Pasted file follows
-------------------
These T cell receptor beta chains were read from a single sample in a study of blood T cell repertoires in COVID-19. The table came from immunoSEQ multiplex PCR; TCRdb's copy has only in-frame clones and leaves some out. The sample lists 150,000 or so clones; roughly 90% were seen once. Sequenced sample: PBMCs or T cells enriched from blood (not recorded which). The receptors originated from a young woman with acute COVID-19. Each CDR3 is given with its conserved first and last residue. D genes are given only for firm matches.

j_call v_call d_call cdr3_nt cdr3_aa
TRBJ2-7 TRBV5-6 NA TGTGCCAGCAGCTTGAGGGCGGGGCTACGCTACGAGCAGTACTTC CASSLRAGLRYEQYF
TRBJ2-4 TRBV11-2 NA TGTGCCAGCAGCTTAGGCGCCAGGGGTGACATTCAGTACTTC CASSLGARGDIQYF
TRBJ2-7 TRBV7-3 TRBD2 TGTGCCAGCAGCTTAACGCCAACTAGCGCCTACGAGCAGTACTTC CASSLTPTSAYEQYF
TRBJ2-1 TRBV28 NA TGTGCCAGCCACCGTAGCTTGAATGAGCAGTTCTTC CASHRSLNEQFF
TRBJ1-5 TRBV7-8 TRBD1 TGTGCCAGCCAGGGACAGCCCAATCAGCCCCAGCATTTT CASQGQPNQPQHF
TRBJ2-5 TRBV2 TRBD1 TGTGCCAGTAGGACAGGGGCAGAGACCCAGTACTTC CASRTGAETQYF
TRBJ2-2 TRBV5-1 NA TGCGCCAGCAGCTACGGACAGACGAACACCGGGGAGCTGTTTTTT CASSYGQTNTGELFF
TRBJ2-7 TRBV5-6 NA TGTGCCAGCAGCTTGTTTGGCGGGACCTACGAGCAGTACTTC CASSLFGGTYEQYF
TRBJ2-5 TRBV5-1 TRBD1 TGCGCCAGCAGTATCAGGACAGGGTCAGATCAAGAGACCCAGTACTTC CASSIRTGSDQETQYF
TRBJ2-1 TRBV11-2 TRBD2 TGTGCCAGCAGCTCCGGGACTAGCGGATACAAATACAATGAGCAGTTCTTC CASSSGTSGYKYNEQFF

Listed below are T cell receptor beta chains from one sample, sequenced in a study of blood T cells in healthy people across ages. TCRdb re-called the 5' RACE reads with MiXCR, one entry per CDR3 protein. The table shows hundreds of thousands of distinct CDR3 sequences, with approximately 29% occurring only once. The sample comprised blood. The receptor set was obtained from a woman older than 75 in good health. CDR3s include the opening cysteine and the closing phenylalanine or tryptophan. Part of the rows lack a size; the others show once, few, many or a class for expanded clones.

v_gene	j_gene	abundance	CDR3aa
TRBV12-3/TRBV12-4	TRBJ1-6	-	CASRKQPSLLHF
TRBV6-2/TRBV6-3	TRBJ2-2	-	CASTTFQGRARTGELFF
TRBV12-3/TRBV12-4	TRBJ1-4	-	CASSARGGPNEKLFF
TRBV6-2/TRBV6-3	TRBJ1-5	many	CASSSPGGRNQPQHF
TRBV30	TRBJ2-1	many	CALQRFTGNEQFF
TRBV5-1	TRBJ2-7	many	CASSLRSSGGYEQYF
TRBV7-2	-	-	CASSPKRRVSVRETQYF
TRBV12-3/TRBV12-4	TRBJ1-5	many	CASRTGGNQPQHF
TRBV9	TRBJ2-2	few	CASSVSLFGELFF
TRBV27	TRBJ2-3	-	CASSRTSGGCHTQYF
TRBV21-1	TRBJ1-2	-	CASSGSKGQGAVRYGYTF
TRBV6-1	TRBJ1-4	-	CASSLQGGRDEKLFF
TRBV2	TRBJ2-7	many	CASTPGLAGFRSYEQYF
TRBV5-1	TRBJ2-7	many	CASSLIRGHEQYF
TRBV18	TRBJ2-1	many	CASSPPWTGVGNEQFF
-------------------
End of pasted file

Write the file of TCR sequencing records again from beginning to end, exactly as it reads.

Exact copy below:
These T cell receptor beta chains were read from a single sample in a study of blood T cell repertoires in COVID-19. The table came from immunoSEQ multiplex PCR; TCRdb's copy has only in-frame clones and leaves some out. The sample lists 150,000 or so clones; roughly 90% were seen once. Sequenced sample: PBMCs or T cells enriched from blood (not recorded which). The receptors originated from a young woman with acute COVID-19. Each CDR3 is given with its conserved first and last residue. D genes are given only for firm matches.

j_call v_call d_call cdr3_nt cdr3_aa
TRBJ2-7 TRBV5-6 NA TGTGCCAGCAGCTTGAGGGCGGGGCTACGCTACGAGCAGTACTTC CASSLRAGLRYEQYF
TRBJ2-4 TRBV11-2 NA TGTGCCAGCAGCTTAGGCGCCAGGGGTGACATTCAGTACTTC CASSLGARGDIQYF
TRBJ2-7 TRBV7-3 TRBD2 TGTGCCAGCAGCTTAACGCCAACTAGCGCCTACGAGCAGTACTTC CASSLTPTSAYEQYF
TRBJ2-1 TRBV28 NA TGTGCCAGCCACCGTAGCTTGAATGAGCAGTTCTTC CASHRSLNEQFF
TRBJ1-5 TRBV7-8 TRBD1 TGTGCCAGCCAGGGACAGCCCAATCAGCCCCAGCATTTT CASQGQPNQPQHF
TRBJ2-5 TRBV2 TRBD1 TGTGCCAGTAGGACAGGGGCAGAGACCCAGTACTTC CASRTGAETQYF
TRBJ2-2 TRBV5-1 NA TGCGCCAGCAGCTACGGACAGACGAACACCGGGGAGCTGTTTTTT CASSYGQTNTGELFF
TRBJ2-7 TRBV5-6 NA TGTGCCAGCAGCTTGTTTGGCGGGACCTACGAGCAGTACTTC CASSLFGGTYEQYF
TRBJ2-5 TRBV5-1 TRBD1 TGCGCCAGCAGTATCAGGACAGGGTCAGATCAAGAGACCCAGTACTTC CASSIRTGSDQETQYF
TRBJ2-1 TRBV11-2 TRBD2 TGTGCCAGCAGCTCCGGGACTAGCGGATACAAATACAATGAGCAGTTCTTC CASSSGTSGYKYNEQFF

Listed below are T cell receptor beta chains from one sample, sequenced in a study of blood T cells in healthy people across ages. TCRdb re-called the 5' RACE reads with MiXCR, one entry per CDR3 protein. The table shows hundreds of thousands of distinct CDR3 sequences, with approximately 29% occurring only once. The sample comprised blood. The receptor set was obtained from a woman older than 75 in good health. CDR3s include the opening cysteine and the closing phenylalanine or tryptophan. Part of the rows lack a size; the others show once, few, many or a class for expanded clones.

v_gene	j_gene	abundance	CDR3aa
TRBV12-3/TRBV12-4	TRBJ1-6	-	CASRKQPSLLHF
TRBV6-2/TRBV6-3	TRBJ2-2	-	CASTTFQGRARTGELFF
TRBV12-3/TRBV12-4	TRBJ1-4	-	CASSARGGPNEKLFF
TRBV6-2/TRBV6-3	TRBJ1-5	many	CASSSPGGRNQPQHF
TRBV30	TRBJ2-1	many	CALQRFTGNEQFF
TRBV5-1	TRBJ2-7	many	CASSLRSSGGYEQYF
TRBV7-2	-	-	CASSPKRRVSVRETQYF
TRBV12-3/TRBV12-4	TRBJ1-5	many	CASRTGGNQPQHF
TRBV9	TRBJ2-2	few	CASSVSLFGELFF
TRBV27	TRBJ2-3	-	CASSRTSGGCHTQYF
TRBV21-1	TRBJ1-2	-	CASSGSKGQGAVRYGYTF
TRBV6-1	TRBJ1-4	-	CASSLQGGRDEKLFF
TRBV2	TRBJ2-7	many	CASTPGLAGFRSYEQYF
TRBV5-1	TRBJ2-7	many	CASSLIRGHEQYF
TRBV18	TRBJ2-1	many	CASSPPWTGVGNEQFF